The collapse of Lehman Brothers three years ago triggered a financial crisis and brought the world economy to its knees. In recent months, there has been a fear that a collapse in the eurozone might have equally damaging consequences.
In recent months, the combination of excitable markets and ineffective politicians has seen the euro crisis spread. While the core of the eurozone, led by Germany, has been strong, the economies on the periphery have suffered badly, with recession and rising debt. Worries about default in Greece and a failure to resolve the problem has seen Spain and Italy dragged into the mess.
This led European leaders to gather in Brussels for another crisis summit on July 21. The outcome was a deal that pulled the eurozone back from the brink and which eased immediate pressure on Greece. More government money was provided and the private sector participated, ensuring a sharing of the burden. Despite this, the latest deal does not solve the underlying economic problems in the eurozone.
In my view, a two-speed euro has always seemed the most natural scenario for the eurozone. Perhaps now is the time to consider it seriously. It would allow eurozone countries to stay committed to the project, while trying to address the need for economic growth in the countries on the periphery, particularly Greece, Portugal, Spain and Ireland.
The problems inflicting the eurozone should not have come as a surprise. Since its inception, the euro has faced multiple economic challenges. These issues have always been met by a solid political commitment to make the project succeed. Just as those outside the eurozone should not underestimate this political commitment, it would be wrong for politicians in the eurozone to underestimate the economic pain ahead for many countries as they try and remain in the common currency area.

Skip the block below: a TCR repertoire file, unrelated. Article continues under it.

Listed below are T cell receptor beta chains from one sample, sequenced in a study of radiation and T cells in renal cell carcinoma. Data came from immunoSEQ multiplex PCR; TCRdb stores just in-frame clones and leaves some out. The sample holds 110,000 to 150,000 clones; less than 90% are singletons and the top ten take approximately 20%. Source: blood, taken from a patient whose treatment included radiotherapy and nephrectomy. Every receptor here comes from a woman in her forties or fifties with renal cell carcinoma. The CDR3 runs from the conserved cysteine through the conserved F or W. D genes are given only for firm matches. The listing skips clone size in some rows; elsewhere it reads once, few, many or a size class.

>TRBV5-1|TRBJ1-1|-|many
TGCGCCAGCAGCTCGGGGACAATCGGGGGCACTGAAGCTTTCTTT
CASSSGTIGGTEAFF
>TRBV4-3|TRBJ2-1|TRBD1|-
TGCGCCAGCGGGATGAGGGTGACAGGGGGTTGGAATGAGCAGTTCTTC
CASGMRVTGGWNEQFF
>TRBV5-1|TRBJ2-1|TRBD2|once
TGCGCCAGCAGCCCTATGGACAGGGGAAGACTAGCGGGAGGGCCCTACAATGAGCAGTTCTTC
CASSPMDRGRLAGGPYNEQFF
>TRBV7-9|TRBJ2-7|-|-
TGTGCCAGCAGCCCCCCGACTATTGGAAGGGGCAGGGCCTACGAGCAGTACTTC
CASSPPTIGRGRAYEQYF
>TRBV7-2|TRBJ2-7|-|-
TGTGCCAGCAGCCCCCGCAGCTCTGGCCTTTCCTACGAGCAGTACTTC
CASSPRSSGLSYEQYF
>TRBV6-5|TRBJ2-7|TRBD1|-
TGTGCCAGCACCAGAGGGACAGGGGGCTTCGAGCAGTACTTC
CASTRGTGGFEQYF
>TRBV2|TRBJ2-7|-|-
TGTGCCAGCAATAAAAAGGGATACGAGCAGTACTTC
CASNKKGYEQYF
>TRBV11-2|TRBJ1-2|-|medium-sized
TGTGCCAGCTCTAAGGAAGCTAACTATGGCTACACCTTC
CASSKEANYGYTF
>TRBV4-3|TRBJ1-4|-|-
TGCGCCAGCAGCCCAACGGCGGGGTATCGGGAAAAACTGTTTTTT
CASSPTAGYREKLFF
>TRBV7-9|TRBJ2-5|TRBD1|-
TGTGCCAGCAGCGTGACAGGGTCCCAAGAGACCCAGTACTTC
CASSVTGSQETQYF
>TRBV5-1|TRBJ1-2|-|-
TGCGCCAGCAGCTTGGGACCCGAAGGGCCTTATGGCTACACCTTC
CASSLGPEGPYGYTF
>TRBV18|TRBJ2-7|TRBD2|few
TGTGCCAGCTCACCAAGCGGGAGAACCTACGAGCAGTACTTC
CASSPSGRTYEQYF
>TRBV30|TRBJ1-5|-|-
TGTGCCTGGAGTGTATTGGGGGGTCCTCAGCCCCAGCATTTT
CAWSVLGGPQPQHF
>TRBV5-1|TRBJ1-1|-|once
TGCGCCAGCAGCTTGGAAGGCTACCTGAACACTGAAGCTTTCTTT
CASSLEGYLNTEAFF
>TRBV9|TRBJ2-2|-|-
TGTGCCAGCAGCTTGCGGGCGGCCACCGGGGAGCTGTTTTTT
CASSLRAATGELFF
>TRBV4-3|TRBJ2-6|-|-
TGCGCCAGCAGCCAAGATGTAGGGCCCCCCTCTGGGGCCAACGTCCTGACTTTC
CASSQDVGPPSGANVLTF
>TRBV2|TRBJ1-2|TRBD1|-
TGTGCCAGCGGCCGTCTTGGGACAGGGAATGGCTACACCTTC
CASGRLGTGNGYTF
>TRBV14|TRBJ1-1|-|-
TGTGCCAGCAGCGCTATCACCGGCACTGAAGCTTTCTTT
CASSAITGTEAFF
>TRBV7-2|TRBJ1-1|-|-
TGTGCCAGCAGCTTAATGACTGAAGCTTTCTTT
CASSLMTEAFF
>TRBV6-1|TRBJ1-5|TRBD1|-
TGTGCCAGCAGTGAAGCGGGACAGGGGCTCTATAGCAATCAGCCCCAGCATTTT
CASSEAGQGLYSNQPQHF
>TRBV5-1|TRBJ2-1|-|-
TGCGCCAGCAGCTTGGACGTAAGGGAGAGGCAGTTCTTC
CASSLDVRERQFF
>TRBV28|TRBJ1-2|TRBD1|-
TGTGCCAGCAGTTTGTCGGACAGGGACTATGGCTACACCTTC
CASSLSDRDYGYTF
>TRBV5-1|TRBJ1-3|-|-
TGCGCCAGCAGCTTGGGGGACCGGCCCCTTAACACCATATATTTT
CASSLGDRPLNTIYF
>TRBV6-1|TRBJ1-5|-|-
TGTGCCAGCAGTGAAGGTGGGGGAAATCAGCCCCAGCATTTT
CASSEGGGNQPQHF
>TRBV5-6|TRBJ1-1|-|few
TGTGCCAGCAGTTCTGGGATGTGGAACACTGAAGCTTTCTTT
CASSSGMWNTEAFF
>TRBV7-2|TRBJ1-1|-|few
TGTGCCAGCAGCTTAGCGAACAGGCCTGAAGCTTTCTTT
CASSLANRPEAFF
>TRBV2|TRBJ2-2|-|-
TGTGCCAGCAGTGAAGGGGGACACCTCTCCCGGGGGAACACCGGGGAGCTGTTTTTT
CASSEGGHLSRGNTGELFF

In monetary terms, one size does not fit all. The interest rate for one region or country may not be the same as for another. Indeed, the recent decision by the European Central Bank (ECB) to raise policy interest rates, driven by the solid core economies of Germany and France, will likely compound the problems for the periphery.
Therefore, as has been widely recognized, a central Treasury is necessary in order to fund fiscal transfers from the core, or the richer regions, to the periphery, or those in most need. Yet even a central Treasury may not be enough.
I wrote as long ago as 1997 that a historical analysis shows that no monetary union of large sovereign nations has survived without becoming a political union. That, ultimately, may be what is necessary for the euro to survive. However, that is not going to happen yet.
The challenge is that in the core economies, such as Germany, things are seen differently. In terms of Economic and Monetary Union (EMU), the view there is that monetary union has worked well. In contrast, the economic aspect has failed. Therefore the core sees the need for the periphery to make the economic adjustment needed.
Hence the tough conditionality asked of the likes of Greece and Portugal, among others, in return for any help from the center. The central aspect of this are the measures to make the periphery more competitive, through austerity and supply-side policies. In short, the Greek economy needs to become like Germany’s — an almost impossible task.